Another thing that is unique to the top level of this sport is the presence of prototypes being tested for the highest level of performance that will probably reach production one day. As has been the case for many years, many of the top riders on Boxxers were riding a BlackBox version. Unchanged externally apart from the graphics, not many know what secrets are inside or whether they will ever reach production. Then there’s Dan Atherton’s titanium Commencal, one of three examples. The geometry to which is behind tight lips. At any rate, it’s beautiful and blazing fast when given the beans. Another interesting thing I saw was what appears to be a new Giant. It differs quite significantly from the current Glory because of it’s lack of “Glory Hole”. No official word on what kind of linkage it sports, but I have heard that it might be the renowned DW-Link, as the main partner for that is yet to be announced. It’s not a 2009 bike though as those have already been revealed as the same style as the current Glory.
Tomac also appears to be back in the business of making bikes. They had a few riders running this weekend.
I never knew that the World Cup had so many riders. There were 220 men at this one, with the top 80 qualifiers moving to the final. Quite a few Canadians were present likely because Bromont is much more accessible than Europe. Sam Hill has been the man to beat for the last 2 years and he proved it here again. One thing that sets him apart, (besides his riding style which is quite upright and centered over the BB, maybe because he has short legs) is his secrecy and the way he secludes himself from other riders. After going past me once, he stopped and hiked back up a short while. I was going to take a picture of him scanning the track, but he shot me such a dirty look that I felt bad doing it. It made me feel guilty, as if I was a paparazzi stalking him. Apparently he is a really nice guy once you get to know him, but he does like to keep to himself. Most of the times I saw him, he was following Brendan Fairclough and looking slow in comparison. This is something I’ve heard photographers complain about before, he’s either cruising or is on the gas so hard that you miss him. That was certainly the case for the qualifier and the final, both of which he won.
Steve Peat is certainly quite the legend. After the qualifier I met him coming up the track to watch the remainder of riders coming down. Everybody wanted to shake his hand or for him to pose with their children for a photo (well I only saw that once). He was quite happy with his run and called it “a proper downhill track”. One man nearby asked him if he would write a book when he retired. Peaty was unsure about that and I don’t blame him, I reckon he’s got lots more left in him.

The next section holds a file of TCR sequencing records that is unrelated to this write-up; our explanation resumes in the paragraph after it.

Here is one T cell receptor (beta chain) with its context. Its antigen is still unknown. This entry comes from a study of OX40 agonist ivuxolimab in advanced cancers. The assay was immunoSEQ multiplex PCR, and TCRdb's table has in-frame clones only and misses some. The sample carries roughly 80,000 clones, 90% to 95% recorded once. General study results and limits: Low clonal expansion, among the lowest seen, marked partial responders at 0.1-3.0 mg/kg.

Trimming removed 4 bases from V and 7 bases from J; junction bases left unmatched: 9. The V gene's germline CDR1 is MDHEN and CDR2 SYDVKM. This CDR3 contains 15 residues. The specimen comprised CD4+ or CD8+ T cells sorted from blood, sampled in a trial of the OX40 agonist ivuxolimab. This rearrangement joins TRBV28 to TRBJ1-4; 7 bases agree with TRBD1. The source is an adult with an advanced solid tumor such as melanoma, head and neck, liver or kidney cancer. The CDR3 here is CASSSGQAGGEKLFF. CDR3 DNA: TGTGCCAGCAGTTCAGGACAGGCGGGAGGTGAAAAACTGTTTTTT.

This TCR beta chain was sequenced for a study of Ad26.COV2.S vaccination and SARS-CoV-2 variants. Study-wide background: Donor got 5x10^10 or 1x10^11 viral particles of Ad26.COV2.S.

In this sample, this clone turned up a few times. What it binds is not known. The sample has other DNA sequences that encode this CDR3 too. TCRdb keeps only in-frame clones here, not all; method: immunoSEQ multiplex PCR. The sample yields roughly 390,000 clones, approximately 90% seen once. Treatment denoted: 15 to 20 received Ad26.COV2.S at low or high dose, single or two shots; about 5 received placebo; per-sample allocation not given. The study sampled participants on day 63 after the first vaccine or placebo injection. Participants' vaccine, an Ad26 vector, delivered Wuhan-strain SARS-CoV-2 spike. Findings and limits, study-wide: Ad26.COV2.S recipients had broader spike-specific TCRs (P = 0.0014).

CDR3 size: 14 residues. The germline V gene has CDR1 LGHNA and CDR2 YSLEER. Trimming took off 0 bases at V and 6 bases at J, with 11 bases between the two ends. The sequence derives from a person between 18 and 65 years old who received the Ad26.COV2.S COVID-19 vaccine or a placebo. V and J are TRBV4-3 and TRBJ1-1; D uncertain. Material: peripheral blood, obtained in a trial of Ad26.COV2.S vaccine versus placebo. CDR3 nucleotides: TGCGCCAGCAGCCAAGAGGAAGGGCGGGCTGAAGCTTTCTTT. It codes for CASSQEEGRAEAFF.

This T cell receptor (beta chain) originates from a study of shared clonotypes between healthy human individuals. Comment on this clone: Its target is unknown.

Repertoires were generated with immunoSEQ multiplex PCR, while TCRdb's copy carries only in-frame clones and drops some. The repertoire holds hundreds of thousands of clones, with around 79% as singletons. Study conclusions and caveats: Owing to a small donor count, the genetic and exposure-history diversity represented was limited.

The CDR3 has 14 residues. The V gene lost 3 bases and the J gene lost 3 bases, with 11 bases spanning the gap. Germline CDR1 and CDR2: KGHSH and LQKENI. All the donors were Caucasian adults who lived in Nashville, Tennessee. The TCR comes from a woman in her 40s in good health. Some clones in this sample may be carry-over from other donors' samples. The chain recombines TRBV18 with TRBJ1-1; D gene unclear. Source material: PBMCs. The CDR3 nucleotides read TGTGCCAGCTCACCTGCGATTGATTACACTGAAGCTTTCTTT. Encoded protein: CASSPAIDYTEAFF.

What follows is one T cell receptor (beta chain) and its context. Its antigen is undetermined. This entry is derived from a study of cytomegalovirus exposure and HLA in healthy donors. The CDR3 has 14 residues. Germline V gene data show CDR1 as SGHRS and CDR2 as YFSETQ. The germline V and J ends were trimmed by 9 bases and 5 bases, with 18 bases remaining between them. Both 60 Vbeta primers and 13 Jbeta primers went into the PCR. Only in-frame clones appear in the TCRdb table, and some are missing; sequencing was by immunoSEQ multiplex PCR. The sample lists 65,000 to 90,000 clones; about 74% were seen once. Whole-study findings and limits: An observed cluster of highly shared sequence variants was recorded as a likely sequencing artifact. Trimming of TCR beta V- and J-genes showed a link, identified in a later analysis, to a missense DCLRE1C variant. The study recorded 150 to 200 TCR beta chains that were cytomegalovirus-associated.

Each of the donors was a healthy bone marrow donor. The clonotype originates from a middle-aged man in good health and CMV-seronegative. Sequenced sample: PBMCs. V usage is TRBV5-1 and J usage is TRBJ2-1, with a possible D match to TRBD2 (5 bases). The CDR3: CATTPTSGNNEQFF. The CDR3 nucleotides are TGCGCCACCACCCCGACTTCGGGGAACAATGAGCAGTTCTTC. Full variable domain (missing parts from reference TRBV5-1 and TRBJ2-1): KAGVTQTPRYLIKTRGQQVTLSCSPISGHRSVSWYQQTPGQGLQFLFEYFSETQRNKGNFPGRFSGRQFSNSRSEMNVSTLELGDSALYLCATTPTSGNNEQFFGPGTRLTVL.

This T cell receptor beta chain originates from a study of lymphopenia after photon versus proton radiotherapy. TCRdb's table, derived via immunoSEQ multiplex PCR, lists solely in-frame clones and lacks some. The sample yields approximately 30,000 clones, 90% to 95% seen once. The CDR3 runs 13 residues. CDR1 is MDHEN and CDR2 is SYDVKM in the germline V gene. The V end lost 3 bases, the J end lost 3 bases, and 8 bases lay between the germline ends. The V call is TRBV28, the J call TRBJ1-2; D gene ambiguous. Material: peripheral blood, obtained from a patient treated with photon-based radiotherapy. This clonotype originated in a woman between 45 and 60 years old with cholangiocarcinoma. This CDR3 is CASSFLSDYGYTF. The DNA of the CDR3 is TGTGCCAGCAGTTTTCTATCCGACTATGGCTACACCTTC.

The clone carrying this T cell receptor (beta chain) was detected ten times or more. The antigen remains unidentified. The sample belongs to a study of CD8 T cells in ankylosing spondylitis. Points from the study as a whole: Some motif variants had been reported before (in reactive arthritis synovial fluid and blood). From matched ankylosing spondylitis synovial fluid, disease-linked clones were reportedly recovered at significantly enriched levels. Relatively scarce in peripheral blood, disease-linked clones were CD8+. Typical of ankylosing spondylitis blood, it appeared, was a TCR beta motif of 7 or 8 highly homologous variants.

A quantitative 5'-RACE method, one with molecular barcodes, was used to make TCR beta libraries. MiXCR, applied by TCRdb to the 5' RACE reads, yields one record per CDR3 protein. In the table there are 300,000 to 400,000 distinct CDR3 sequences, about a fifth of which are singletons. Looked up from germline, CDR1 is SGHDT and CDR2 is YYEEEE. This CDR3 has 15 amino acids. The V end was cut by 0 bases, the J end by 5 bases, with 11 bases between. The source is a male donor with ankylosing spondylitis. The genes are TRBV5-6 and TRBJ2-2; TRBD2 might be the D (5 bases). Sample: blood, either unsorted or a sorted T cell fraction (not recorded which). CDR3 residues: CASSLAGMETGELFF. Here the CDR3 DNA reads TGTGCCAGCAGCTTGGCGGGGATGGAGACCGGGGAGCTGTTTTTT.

Canadians are starting to make their mark on the World Cup circuit. Steve Smith and Hans Lambert were the top placing Canadians. Steve hasn’t had the best of luck this year with injuries etc. but by winning the US Open he proved that he’s among the best when he’s on it. He’s come into the spotlight recently because of this achievement and his section in Seasons.
I assume that this was Hans’ first (or second) World Cup and considering his age I see no reason why he won’t climb the standings in the future. Being young, he has lots of time and I see him as Eastern Canada’s best bet in the World Cup should he choose to pursue it full time. And it’s not just in the DH either. He got into the second round in the 4X and ended up placing 14th. If you’ve never heard of him, he rides for the Norco Factory team and is a veteran of the Q-Cup circuit.
The Athertons have been quite the force to reckon with this year. They each won their respective categories in Andorra and both Rachel and Gee are World Champions.
Gee has been on or near the podium for all the rounds this year, at Bromont he continued this trend coming in 4th. His sister Rachel, won the DH and currently leads the points. I’m not sure what happened to Dan in the 4X as I had to leave before it happened but he was riding fast in practice and qualified 4th.
The finals of the DH were pretty crazy. Fans and photographers lined the tape in many places, with a huge crowd at the steep boulder section under the lift. Quebecers like any excuse they can get to go out and drink beer in the woods, so they were there in hordes. They must also like to make noise because the pots and pans were out in force.
Well, that’s my take on Bromont. If you’ve never taken photos of pros it’s nice because they all look the part and nearly all of them are fast. Even if you’re not a photographer you should check out a World Cup. They have great atmosphere and lots of excitement. If it returns to Bromont, I’ll likely be on the hill. See you there.